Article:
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June 2024
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What to Do When Your Audience Takes Offense

Address criticism outright to avoid later conflict.

By Jesse Scinto, MS, DTM

It was meant to be a fun activity for our club. At officer training one year, our president heard about something called a “backward” meeting, in which members go through the normal agenda but in reverse order. Closing remarks are given at the beginning of the meeting; the welcome message comes at the end. Evaluators deliver feedback pretending to have already heard the speeches. It keeps people on their toes. 

We decided to give it a try. Things went awry, however, when one member strongly objected, concerned that her prepared speech would get short shrift. She stormed out of the room, and we didn’t know if she’d be back.

In Toastmasters, we cherish our mutually supportive environment and the opportunity to learn and grow in a safe place. Mentors, evaluators and grammarians do their best to provide constructive feedback. Fellow members cheer each other on. Most of the time, things go without a hitch. But what happens when someone objects to something we’ve said or done? 

As we transfer skills from Toastmasters to the outside world, public criticism can come our way. Maybe we misspeak or make an innocent error. Maybe we hold a controversial view. Or maybe we offend someone. What we say next can shape the way people see us and determine the outcome. Sometimes a good mea culpa goes a long way to restoring trust. It helps to know our options.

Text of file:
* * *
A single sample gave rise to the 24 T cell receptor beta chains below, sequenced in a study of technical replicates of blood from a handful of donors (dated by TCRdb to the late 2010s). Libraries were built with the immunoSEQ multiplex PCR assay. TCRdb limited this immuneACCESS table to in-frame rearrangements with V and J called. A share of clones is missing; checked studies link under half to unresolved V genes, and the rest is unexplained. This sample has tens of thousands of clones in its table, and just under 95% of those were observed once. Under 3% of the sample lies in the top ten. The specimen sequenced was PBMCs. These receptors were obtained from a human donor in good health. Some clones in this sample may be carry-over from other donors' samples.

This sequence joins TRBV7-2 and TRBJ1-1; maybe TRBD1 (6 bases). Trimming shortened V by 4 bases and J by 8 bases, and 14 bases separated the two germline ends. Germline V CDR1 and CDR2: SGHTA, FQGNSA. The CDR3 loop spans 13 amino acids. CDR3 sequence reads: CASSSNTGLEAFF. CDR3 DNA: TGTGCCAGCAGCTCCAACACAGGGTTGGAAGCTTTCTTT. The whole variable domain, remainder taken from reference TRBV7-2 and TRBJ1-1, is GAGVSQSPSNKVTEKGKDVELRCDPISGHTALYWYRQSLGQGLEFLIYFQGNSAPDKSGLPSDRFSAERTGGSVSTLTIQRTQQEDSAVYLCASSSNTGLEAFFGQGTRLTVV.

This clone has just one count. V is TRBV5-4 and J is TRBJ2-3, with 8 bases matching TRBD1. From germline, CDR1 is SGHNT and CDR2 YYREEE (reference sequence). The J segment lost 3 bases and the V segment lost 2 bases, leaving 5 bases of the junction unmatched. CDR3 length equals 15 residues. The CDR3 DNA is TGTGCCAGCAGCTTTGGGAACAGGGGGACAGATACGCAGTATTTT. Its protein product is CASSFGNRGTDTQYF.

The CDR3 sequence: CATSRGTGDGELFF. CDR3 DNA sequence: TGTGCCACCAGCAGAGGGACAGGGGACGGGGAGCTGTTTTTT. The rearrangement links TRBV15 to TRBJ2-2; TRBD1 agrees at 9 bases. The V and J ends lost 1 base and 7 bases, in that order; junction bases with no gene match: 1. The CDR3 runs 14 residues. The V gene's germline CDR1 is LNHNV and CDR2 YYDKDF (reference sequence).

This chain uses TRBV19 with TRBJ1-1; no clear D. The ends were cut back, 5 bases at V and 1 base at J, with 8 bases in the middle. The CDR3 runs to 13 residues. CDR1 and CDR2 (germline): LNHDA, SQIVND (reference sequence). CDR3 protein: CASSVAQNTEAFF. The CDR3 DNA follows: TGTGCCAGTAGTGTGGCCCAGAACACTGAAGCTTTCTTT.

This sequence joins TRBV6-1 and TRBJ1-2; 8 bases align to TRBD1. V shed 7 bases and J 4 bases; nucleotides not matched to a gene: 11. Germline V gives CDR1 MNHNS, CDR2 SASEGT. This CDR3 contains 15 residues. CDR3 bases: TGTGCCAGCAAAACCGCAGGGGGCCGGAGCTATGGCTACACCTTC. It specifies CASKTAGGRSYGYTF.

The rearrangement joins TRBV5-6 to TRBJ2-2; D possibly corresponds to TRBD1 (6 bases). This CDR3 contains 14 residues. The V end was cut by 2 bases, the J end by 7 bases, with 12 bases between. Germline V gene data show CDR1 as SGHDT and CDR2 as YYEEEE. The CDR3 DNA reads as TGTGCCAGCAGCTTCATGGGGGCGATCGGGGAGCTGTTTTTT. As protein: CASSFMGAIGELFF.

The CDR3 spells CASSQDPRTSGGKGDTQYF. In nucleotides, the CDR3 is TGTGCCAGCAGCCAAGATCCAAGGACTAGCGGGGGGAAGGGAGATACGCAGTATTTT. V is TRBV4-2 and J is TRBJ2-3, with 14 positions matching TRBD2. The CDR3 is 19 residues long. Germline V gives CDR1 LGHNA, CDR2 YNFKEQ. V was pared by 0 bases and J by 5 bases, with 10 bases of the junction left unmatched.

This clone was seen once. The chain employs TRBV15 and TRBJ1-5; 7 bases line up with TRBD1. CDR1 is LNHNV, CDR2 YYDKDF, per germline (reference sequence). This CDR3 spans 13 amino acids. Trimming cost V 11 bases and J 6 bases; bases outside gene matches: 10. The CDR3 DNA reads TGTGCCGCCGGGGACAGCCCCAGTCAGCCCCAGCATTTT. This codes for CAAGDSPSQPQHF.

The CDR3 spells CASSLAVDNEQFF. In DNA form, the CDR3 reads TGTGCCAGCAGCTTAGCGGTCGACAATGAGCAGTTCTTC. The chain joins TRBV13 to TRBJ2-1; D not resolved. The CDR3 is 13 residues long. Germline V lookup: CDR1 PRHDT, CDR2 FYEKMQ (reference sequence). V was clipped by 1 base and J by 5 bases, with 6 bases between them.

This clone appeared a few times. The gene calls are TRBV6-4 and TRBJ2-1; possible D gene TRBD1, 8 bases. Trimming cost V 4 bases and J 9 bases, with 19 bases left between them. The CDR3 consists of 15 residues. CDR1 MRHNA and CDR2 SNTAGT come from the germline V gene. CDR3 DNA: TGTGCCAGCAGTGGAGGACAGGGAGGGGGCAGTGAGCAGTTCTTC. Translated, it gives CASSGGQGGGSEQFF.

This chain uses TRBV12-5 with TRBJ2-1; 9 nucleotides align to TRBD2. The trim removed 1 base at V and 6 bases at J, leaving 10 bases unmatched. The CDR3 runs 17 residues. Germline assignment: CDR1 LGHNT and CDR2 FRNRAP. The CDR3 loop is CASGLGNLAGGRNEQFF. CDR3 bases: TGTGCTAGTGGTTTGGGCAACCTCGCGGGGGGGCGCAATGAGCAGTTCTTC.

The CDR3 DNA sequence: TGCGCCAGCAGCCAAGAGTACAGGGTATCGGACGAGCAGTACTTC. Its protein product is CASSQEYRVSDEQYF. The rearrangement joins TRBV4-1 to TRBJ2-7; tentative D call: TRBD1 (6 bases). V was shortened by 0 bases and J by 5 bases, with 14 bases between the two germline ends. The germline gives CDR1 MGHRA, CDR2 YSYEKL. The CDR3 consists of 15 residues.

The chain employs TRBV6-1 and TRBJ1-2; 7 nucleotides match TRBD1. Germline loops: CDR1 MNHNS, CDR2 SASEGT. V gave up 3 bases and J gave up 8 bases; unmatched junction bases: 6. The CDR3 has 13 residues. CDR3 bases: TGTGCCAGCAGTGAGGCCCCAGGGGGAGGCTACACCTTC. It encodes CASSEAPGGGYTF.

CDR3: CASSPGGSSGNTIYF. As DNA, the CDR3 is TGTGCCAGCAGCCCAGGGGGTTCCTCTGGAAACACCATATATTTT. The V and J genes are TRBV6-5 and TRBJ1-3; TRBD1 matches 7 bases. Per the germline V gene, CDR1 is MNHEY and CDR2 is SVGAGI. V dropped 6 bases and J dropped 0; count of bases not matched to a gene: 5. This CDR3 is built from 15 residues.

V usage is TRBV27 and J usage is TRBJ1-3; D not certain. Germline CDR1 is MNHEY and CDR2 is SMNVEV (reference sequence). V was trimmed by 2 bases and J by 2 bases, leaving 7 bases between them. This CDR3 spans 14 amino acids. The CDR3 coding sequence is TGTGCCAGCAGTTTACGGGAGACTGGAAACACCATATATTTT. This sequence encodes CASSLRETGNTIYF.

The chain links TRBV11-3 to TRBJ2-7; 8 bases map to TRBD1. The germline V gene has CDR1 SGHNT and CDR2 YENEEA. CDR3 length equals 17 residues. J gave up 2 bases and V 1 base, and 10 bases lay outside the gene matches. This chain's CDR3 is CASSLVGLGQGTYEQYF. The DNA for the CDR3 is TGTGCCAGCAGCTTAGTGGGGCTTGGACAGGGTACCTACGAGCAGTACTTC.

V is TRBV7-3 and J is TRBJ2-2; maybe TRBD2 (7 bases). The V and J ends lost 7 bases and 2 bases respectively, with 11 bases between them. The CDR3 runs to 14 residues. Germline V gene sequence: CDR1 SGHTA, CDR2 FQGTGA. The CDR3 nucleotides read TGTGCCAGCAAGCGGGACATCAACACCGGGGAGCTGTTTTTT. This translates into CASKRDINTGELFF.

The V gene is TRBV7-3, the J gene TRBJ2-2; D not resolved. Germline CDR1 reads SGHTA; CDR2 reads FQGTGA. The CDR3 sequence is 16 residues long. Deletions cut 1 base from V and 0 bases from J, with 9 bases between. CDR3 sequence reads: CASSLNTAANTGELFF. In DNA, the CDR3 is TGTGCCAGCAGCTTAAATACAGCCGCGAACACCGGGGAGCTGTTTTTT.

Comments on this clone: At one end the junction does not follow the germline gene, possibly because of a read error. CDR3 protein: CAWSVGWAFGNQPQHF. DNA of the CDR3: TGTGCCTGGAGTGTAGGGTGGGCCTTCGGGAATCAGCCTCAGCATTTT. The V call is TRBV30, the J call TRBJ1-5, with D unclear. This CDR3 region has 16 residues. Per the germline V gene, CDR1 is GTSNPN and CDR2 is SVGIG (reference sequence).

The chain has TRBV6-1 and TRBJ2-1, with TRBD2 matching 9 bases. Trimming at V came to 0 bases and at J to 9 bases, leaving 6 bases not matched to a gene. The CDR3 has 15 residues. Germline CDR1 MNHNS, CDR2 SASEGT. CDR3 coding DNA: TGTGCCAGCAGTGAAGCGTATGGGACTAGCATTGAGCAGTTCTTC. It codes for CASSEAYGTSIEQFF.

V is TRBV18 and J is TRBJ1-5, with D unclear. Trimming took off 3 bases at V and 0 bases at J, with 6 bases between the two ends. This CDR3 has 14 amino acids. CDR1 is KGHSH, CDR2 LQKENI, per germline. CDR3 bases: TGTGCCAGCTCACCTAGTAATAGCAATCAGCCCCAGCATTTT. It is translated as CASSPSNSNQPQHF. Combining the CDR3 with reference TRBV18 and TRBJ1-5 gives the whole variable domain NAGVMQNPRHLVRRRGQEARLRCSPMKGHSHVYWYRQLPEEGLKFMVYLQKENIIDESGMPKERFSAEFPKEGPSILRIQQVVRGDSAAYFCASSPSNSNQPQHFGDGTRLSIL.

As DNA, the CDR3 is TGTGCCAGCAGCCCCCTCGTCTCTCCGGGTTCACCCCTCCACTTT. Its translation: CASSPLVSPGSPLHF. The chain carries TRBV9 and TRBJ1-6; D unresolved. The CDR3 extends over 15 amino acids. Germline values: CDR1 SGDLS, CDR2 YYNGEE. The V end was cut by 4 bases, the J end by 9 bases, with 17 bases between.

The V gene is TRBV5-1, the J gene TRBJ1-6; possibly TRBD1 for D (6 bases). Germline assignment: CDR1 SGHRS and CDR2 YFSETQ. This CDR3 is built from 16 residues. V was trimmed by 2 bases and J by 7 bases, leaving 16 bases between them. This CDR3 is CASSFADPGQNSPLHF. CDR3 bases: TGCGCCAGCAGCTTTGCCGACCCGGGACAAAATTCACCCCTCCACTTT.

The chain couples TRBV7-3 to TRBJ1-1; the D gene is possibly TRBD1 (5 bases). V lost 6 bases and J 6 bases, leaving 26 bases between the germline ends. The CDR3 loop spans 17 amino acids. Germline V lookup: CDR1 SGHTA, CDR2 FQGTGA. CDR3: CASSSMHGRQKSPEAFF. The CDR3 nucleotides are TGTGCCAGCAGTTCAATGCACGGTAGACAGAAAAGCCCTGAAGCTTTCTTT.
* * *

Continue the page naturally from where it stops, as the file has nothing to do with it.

Public criticism can be handled in four ways: avoid it, pivot, deny it or own it. Each has its uses.

Avoid It

Avoidance means refusing to either confirm or deny our words or actions, like when people say “no comment” in response to criticism. This approach makes sense when there is a legal necessity involved, but reputation experts generally advise against avoidance. The reason is simple: If we don’t tell our side of a story, people will make up their own story about us, and it’s usually not a good one. They assume we’re hiding something. Social psychologists call this tendency to malign others’ intentions a “fundamental attribution error.” It arises when people don’t have enough context, or backstory, to understand our actions.

Even when we feel we’ve done nothing wrong, avoidance closes off opportunities for discussion and leaves aggrieved parties feeling unacknowledged. For these reasons, addressing criticism outright is often the way to go.


Pivoting is when we switch to a more comfortable subject. Politicians and pundits do it all the time, usually so they can deliver talking points they’ve planned and rehearsed.

Pivoting has its advantages. It allows speakers to coordinate messaging and run down the clock on hostile interviewers. Sometimes it reduces gaffes and unfortunate soundbites. The main drawback to this kind of subject-related pivot is that alert listeners may recognize the avoidance of the issue.

Other kinds of pivots, however, are less risky and more useful. One is the pivot toward the future. Here attention is shifted away from past failures and blame, with a focus instead on possible solutions. Aristotle called this “deliberative rhetoric,” and conflict-resolution experts agree it’s the most fruitful arena for compromise and consensus. It can be as simple as asking, “How do we fix this?”

The other pivot is one of perspective—examining the problem from the viewpoint of a different set of stakeholders. For instance, in the case of the backward meeting, our president could have shifted focus from the individual member’s needs to the needs of the club as a whole. New activities help keep members engaged, which can lead to better attendance, stronger evaluations and more durable relationships. From this perspective, the backward meeting is a good thing.